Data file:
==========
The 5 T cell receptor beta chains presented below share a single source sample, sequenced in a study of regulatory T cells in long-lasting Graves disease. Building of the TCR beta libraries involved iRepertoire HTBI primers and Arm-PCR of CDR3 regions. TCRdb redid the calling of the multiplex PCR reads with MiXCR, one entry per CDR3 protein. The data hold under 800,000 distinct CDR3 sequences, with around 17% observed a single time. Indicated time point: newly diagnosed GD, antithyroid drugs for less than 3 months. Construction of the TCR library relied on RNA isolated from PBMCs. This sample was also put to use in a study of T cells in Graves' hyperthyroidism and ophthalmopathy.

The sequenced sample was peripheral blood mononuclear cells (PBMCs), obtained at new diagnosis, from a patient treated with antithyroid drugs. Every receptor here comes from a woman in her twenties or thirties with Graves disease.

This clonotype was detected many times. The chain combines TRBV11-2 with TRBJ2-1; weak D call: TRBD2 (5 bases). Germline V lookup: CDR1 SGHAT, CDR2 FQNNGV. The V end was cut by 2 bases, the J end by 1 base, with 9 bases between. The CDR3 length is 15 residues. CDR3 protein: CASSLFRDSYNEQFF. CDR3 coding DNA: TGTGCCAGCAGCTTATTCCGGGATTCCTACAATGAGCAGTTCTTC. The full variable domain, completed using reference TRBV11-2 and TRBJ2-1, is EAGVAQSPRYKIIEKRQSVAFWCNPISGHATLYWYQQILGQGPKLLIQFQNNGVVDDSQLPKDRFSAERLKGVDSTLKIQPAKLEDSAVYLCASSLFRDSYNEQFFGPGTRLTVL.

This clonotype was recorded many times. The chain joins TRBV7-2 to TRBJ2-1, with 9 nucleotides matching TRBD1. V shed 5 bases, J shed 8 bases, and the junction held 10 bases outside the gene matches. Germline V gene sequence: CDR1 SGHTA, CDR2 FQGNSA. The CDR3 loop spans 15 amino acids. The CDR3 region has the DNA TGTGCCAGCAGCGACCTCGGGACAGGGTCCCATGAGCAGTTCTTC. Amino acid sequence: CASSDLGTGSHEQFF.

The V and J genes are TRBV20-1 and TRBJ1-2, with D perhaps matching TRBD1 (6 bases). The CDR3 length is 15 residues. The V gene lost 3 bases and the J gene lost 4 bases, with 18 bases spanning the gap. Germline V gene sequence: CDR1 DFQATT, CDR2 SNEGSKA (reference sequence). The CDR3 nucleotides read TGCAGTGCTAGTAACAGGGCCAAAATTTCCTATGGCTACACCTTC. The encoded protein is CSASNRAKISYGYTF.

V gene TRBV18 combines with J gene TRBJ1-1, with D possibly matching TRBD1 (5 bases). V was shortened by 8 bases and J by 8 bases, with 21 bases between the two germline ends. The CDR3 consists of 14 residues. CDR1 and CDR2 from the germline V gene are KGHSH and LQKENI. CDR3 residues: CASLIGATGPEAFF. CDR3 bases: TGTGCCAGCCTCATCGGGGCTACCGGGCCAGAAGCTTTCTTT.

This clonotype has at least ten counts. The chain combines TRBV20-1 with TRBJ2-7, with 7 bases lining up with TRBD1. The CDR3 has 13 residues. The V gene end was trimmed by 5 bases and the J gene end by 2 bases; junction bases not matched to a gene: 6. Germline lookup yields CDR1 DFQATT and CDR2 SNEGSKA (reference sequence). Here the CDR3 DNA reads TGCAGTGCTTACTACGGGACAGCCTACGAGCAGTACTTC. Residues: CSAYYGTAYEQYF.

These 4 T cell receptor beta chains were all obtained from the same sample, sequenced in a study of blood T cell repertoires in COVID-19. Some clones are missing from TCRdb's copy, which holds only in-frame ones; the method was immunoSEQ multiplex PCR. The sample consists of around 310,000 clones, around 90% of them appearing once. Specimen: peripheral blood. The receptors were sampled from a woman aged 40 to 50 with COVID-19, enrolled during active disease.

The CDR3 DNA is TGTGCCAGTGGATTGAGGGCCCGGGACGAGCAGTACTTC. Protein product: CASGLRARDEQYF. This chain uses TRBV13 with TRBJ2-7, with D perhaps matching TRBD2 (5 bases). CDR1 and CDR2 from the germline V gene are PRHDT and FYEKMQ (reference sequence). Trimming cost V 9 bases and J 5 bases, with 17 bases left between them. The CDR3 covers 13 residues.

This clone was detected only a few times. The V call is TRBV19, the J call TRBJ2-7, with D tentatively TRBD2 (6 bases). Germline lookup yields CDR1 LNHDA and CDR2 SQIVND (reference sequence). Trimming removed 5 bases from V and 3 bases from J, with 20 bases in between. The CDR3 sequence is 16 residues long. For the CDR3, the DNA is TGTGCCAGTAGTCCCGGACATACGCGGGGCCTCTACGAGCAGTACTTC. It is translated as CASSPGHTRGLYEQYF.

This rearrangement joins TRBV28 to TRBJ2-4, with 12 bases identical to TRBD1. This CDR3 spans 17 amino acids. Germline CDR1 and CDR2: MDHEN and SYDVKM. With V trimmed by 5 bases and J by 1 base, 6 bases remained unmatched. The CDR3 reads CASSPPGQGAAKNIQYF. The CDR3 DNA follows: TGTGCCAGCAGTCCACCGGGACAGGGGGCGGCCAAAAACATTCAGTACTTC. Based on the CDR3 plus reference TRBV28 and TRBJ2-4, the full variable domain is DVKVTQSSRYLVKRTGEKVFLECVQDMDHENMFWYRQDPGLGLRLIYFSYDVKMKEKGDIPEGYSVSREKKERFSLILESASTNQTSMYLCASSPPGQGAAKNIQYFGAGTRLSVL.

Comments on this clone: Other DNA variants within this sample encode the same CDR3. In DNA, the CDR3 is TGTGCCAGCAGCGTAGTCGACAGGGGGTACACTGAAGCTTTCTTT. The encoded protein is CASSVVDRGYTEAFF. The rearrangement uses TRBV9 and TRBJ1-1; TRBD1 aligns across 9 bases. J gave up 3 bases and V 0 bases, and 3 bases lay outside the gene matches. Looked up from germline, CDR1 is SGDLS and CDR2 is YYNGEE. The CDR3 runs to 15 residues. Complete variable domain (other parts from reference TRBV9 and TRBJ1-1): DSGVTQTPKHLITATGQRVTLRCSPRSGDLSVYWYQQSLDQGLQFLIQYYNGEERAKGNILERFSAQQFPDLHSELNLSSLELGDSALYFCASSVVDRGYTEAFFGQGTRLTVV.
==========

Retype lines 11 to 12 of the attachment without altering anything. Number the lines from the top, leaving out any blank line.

This rearrangement joins TRBV28 to TRBJ2-4, with 12 bases identical to TRBD1. This CDR3 spans 17 amino acids. Germline CDR1 and CDR2: MDHEN and SYDVKM. With V trimmed by 5 bases and J by 1 base, 6 bases remained unmatched. The CDR3 reads CASSPPGQGAAKNIQYF. The CDR3 DNA follows: TGTGCCAGCAGTCCACCGGGACAGGGGGCGGCCAAAAACATTCAGTACTTC. Based on the CDR3 plus reference TRBV28 and TRBJ2-4, the full variable domain is DVKVTQSSRYLVKRTGEKVFLECVQDMDHENMFWYRQDPGLGLRLIYFSYDVKMKEKGDIPEGYSVSREKKERFSLILESASTNQTSMYLCASSPPGQGAAKNIQYFGAGTRLSVL.

Comments on this clone: Other DNA variants within this sample encode the same CDR3. In DNA, the CDR3 is TGTGCCAGCAGCGTAGTCGACAGGGGGTACACTGAAGCTTTCTTT. The encoded protein is CASSVVDRGYTEAFF. The rearrangement uses TRBV9 and TRBJ1-1; TRBD1 aligns across 9 bases. J gave up 3 bases and V 0 bases, and 3 bases lay outside the gene matches. Looked up from germline, CDR1 is SGDLS and CDR2 is YYNGEE. The CDR3 runs to 15 residues. Complete variable domain (other parts from reference TRBV9 and TRBJ1-1): DSGVTQTPKHLITATGQRVTLRCSPRSGDLSVYWYQQSLDQGLQFLIQYYNGEERAKGNILERFSAQQFPDLHSELNLSSLELGDSALYFCASSVVDRGYTEAFFGQGTRLTVV.